$400/week for groceries? Food banks step in to help more Angelenos

By Andrea Bautista

Volunteers with East Side Riders Bike Club give out boxes of food every Wednesday at their Watts location. Lately they’ve seen more demand as inflation drives up food prices. Photo courtesy of East Side Riders Bike Club President John Jones III.

As inflation continues to rise, more Angelenos are seeking out food assistance. The Los Angeles Regional Food Bank initially saw a dip in demand at the beginning of this year, says CEO Michael Flood, but by March the amount of food they handed out was up 38% over January, as high as it was a year ago. Flood says he sees no signs the demand is slowing.

Watts resident Paola Cruz recently hit up a weekly drive-thru and walk-up food giveaway at East Side Riders Bike Club in Watts. Cruz says she's been buying healthier food for her five children after their pediatrician told her they needed to go on a diet. But Cruz explains all that food can add up.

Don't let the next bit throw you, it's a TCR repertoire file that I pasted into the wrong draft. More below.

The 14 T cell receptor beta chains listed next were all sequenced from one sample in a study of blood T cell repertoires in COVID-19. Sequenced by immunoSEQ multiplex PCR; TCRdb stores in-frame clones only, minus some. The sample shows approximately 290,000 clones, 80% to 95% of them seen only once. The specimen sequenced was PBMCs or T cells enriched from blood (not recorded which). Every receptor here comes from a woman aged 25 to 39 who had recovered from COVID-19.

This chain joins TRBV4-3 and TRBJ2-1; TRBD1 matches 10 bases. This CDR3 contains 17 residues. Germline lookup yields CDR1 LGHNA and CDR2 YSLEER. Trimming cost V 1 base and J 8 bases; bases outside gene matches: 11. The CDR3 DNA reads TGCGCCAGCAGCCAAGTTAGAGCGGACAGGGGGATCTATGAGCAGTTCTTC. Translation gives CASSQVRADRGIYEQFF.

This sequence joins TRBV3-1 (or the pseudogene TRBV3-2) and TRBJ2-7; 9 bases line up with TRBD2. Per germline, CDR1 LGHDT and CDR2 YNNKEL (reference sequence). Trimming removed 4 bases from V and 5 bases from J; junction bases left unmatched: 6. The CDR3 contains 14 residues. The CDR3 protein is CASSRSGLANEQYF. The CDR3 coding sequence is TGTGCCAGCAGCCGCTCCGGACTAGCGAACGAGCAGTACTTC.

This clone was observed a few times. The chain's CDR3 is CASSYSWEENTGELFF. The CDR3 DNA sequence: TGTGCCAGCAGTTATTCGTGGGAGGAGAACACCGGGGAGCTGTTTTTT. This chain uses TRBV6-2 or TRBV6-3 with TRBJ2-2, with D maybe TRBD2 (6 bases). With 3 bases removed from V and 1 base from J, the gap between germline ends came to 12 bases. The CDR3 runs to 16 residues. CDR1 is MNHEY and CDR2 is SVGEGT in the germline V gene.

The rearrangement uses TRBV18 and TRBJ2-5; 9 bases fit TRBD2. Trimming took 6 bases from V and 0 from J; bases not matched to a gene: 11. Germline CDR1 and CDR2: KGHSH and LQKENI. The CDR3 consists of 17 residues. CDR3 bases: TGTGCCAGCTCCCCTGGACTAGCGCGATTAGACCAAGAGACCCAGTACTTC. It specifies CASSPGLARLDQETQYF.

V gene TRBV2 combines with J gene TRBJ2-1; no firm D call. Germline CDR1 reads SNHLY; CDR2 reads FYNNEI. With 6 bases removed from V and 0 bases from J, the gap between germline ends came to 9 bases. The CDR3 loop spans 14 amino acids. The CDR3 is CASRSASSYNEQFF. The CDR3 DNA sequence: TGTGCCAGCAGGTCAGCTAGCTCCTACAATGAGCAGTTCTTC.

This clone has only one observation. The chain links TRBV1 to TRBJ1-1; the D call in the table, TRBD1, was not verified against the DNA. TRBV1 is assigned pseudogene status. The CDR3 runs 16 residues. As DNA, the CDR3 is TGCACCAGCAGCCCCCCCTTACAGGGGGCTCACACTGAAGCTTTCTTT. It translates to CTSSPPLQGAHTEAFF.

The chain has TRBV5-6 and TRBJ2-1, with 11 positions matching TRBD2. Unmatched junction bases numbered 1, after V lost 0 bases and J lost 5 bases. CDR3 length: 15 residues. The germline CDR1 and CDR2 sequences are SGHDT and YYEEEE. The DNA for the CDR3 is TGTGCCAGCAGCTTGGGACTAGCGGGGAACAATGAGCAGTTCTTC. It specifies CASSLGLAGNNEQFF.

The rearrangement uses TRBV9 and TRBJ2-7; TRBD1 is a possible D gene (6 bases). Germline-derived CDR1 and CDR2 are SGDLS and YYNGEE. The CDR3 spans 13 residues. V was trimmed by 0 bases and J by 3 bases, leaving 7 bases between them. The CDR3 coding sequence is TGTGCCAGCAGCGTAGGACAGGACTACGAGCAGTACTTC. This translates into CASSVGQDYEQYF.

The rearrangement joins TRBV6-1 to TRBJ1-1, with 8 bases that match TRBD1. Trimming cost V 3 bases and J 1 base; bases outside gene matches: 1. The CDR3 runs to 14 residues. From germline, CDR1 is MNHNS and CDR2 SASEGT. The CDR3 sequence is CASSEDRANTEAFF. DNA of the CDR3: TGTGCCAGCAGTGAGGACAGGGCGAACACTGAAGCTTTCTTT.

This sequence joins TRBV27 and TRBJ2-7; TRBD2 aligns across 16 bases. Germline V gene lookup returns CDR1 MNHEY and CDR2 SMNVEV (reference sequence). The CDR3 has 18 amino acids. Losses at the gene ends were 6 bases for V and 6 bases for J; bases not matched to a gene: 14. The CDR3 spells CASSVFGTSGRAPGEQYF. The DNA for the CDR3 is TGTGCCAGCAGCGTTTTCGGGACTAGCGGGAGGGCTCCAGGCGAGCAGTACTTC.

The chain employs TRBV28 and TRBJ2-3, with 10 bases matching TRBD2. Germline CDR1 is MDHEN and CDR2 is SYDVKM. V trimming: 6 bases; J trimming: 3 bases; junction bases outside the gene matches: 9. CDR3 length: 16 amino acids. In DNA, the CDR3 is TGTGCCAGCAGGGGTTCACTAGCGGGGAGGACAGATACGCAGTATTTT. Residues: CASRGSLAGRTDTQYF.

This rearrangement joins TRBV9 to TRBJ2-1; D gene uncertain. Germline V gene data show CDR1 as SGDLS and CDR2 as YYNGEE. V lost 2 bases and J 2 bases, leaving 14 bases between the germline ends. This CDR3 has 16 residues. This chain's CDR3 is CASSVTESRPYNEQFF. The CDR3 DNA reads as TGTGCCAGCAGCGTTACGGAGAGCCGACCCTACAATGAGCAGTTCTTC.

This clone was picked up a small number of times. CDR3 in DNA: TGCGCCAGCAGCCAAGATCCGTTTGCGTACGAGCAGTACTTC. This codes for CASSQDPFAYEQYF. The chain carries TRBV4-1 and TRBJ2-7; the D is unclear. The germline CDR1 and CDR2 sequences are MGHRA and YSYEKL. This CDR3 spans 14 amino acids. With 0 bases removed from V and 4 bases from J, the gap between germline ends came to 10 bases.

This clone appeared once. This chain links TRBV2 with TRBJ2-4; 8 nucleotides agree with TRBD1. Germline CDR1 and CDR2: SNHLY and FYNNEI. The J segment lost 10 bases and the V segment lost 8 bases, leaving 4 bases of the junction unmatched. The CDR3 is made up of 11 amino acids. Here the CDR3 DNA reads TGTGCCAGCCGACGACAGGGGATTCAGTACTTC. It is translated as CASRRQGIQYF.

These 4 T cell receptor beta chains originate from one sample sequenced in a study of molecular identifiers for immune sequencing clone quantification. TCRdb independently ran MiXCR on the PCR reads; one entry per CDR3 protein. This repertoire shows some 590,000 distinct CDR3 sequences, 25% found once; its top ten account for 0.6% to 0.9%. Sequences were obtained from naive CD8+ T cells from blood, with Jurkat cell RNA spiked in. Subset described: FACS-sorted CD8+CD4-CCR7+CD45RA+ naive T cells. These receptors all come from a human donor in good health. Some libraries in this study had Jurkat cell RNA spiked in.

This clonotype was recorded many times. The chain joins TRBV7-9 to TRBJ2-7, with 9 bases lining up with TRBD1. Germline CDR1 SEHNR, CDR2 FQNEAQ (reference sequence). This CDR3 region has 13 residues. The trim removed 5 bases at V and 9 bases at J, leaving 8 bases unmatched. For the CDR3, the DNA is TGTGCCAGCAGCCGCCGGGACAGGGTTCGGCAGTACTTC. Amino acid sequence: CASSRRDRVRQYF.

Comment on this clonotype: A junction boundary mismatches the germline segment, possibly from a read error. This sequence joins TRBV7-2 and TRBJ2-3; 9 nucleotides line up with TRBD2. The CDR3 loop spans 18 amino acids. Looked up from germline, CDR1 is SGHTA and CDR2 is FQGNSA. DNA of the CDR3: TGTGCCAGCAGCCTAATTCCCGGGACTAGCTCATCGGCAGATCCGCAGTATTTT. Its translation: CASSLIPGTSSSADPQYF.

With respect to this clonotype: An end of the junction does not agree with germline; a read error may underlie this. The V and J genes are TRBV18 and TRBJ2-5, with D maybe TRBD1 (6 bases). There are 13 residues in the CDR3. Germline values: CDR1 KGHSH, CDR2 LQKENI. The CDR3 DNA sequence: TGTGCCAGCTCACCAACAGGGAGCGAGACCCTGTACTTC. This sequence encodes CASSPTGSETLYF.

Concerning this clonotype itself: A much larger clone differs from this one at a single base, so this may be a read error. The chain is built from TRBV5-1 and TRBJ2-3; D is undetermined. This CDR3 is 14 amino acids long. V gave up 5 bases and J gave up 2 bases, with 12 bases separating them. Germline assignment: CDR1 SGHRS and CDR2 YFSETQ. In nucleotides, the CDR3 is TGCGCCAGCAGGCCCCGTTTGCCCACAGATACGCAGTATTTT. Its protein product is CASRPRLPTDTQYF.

“It's more pricey because healthy food is expensive. So I'm wasting probably like about $400 a week in just healthy food,” she says. “Having food banks around, it's really helpful for me … because it mostly has vegetables, fruits, and things that is healthy for them.”

John Jones III, president of the East Side Riders Bike Club, says the rising cost of food is tough even for people who get financial assistance from the state. “Some people are regular because they just can't afford groceries, they go to work every day, they still get help through CalFresh, and they still can't make it through the month,” he says. 

Jones says with schools out for the summer, he anticipates even more demand, as families that depend on free school lunches find their way to food banks to keep their children fed.